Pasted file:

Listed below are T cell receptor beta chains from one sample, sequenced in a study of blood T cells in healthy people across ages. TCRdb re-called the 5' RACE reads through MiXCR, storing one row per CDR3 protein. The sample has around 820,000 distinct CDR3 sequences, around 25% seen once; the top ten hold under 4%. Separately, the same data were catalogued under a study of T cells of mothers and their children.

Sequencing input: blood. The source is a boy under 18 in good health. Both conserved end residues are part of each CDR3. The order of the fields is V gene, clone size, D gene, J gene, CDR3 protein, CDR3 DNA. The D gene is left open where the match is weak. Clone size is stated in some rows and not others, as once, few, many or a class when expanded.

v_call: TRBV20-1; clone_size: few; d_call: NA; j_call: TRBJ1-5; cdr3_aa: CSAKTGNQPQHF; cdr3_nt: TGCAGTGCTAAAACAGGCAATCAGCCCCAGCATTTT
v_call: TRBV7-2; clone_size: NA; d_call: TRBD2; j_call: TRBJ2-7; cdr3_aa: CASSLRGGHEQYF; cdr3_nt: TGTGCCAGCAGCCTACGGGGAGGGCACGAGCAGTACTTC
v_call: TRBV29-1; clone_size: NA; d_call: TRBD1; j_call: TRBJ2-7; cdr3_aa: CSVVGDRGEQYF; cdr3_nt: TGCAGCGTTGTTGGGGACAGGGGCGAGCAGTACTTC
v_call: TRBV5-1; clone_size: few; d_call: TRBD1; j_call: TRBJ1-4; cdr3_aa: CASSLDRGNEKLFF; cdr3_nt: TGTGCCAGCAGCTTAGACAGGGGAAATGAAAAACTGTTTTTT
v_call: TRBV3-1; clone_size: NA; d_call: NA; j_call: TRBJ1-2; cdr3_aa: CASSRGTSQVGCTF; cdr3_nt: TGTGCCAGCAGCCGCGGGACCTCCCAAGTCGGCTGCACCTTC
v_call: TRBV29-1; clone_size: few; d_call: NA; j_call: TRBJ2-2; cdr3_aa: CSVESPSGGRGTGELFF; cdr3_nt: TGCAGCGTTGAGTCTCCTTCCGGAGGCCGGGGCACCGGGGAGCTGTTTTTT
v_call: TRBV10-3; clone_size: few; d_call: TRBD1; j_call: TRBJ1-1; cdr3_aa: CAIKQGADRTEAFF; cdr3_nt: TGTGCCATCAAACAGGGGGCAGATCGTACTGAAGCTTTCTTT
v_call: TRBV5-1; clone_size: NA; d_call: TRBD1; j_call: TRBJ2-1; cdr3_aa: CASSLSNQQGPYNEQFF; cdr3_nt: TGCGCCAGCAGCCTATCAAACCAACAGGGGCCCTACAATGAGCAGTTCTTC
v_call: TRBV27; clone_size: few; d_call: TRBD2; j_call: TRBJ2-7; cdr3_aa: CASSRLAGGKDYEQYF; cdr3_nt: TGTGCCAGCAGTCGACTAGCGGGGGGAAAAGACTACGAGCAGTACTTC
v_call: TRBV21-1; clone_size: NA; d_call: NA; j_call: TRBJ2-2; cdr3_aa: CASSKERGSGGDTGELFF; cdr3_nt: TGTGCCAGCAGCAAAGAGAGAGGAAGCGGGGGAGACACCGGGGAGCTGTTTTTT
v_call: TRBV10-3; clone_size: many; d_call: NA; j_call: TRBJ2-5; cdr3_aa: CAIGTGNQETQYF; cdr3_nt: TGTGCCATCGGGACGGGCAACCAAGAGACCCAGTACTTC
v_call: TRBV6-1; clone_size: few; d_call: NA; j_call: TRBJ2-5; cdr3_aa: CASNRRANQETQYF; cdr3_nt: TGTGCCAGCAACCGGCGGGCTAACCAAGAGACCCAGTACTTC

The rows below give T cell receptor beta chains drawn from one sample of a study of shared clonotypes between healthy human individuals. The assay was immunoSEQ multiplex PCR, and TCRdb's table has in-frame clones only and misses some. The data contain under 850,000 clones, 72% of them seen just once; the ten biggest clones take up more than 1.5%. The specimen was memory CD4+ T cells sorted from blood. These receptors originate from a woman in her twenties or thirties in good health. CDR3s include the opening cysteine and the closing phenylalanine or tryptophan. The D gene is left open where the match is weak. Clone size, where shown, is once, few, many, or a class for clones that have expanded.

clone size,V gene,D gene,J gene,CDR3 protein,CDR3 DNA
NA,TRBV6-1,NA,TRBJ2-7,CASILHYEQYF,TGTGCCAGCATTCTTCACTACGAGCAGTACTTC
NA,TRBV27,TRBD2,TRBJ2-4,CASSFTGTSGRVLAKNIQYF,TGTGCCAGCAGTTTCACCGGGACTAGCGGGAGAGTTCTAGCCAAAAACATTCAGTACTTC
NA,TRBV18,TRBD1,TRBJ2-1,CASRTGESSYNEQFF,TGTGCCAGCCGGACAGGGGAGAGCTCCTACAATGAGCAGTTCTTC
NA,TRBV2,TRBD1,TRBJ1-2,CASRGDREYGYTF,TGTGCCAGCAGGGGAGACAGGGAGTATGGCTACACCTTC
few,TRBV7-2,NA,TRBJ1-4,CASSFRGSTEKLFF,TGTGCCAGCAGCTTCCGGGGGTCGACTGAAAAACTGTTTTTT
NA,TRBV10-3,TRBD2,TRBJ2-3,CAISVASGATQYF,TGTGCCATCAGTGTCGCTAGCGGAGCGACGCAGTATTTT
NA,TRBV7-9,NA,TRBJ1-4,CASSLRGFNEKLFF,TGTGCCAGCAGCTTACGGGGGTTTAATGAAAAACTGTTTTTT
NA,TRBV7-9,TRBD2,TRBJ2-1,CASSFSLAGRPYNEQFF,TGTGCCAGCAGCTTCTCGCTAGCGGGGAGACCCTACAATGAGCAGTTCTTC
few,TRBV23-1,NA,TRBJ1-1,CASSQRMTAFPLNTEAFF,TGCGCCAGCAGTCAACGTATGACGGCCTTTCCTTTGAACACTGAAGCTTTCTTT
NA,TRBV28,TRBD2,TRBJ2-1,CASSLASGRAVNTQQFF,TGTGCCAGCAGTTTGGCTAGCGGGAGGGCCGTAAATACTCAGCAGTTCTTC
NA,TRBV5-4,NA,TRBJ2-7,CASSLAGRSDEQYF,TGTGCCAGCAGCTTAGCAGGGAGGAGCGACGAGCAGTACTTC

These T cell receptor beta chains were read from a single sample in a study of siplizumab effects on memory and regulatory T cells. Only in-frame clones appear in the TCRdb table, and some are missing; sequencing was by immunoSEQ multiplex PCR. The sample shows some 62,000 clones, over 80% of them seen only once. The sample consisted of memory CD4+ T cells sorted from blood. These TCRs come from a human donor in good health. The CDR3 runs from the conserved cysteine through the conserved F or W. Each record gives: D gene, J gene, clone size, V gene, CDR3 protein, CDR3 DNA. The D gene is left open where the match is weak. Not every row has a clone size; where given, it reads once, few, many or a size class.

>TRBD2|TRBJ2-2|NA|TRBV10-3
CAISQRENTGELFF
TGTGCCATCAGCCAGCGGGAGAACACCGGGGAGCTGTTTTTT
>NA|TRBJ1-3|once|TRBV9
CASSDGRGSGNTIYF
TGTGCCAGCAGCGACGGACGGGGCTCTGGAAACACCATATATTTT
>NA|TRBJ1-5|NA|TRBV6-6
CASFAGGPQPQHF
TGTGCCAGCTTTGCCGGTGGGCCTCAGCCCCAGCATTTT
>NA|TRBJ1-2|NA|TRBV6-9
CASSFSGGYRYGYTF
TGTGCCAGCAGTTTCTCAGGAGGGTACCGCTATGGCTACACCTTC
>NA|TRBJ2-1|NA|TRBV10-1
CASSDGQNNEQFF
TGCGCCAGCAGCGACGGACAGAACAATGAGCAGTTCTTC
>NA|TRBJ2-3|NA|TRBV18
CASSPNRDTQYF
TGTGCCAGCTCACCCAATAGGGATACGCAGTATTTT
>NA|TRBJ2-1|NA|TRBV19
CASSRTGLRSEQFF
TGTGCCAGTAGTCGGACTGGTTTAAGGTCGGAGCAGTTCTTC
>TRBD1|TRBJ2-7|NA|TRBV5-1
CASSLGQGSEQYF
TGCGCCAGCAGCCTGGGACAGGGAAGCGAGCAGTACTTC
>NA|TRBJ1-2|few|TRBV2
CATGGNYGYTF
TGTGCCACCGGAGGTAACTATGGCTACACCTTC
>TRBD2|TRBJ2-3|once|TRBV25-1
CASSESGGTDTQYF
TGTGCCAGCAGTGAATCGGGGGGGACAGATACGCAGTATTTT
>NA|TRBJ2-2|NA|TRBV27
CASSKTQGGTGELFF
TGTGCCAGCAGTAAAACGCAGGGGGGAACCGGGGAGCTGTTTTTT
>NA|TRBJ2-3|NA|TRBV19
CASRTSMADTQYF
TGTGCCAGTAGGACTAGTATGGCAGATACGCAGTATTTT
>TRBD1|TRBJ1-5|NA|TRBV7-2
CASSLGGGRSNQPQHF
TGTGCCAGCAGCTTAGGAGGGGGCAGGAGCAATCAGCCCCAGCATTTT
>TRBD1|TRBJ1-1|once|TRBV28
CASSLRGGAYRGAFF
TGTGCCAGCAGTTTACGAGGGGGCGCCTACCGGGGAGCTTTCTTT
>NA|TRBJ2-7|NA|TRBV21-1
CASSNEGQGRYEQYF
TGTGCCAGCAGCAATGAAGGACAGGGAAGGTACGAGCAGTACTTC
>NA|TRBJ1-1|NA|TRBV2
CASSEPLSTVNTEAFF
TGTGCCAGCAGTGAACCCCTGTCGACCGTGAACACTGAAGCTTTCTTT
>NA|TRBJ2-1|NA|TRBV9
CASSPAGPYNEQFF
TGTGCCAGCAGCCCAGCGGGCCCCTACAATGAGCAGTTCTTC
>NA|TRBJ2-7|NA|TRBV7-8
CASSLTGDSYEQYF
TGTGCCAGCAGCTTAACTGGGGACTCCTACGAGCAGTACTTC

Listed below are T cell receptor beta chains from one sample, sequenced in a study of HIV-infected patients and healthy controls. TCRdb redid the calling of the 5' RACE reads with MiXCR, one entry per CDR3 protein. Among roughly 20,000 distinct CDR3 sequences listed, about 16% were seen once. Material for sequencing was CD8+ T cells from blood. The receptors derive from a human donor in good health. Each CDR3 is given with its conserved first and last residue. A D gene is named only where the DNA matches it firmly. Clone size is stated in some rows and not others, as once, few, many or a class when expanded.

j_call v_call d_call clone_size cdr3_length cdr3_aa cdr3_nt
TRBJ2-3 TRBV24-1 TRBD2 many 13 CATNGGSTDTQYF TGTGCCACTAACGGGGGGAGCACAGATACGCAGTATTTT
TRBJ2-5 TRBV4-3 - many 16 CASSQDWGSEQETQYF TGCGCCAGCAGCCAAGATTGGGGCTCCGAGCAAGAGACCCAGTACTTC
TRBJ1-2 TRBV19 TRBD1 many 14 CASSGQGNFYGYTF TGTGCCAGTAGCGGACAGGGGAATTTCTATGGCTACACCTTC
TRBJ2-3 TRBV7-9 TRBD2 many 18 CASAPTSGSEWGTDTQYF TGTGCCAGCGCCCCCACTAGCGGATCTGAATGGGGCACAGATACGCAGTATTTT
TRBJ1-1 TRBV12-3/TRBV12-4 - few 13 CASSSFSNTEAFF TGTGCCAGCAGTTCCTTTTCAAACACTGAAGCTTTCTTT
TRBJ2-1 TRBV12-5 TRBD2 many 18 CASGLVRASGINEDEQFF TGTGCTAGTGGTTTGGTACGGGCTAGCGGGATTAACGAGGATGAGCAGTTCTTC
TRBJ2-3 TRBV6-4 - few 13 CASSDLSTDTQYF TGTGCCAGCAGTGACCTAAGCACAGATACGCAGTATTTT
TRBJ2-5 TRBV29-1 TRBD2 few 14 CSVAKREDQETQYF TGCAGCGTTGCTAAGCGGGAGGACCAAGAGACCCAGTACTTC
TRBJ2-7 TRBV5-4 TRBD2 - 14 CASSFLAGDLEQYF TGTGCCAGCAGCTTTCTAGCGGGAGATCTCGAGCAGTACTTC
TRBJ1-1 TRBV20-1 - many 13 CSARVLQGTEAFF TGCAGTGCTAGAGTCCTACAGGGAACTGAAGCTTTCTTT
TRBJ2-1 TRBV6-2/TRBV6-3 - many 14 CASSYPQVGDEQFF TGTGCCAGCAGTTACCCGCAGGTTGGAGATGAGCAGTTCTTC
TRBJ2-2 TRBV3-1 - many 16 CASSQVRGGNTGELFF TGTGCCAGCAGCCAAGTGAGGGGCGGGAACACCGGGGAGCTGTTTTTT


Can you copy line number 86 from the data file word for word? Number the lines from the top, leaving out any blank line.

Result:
TRBJ2-5 TRBV4-3 - many 16 CASSQDWGSEQETQYF TGCGCCAGCAGCCAAGATTGGGGCTCCGAGCAAGAGACCCAGTACTTC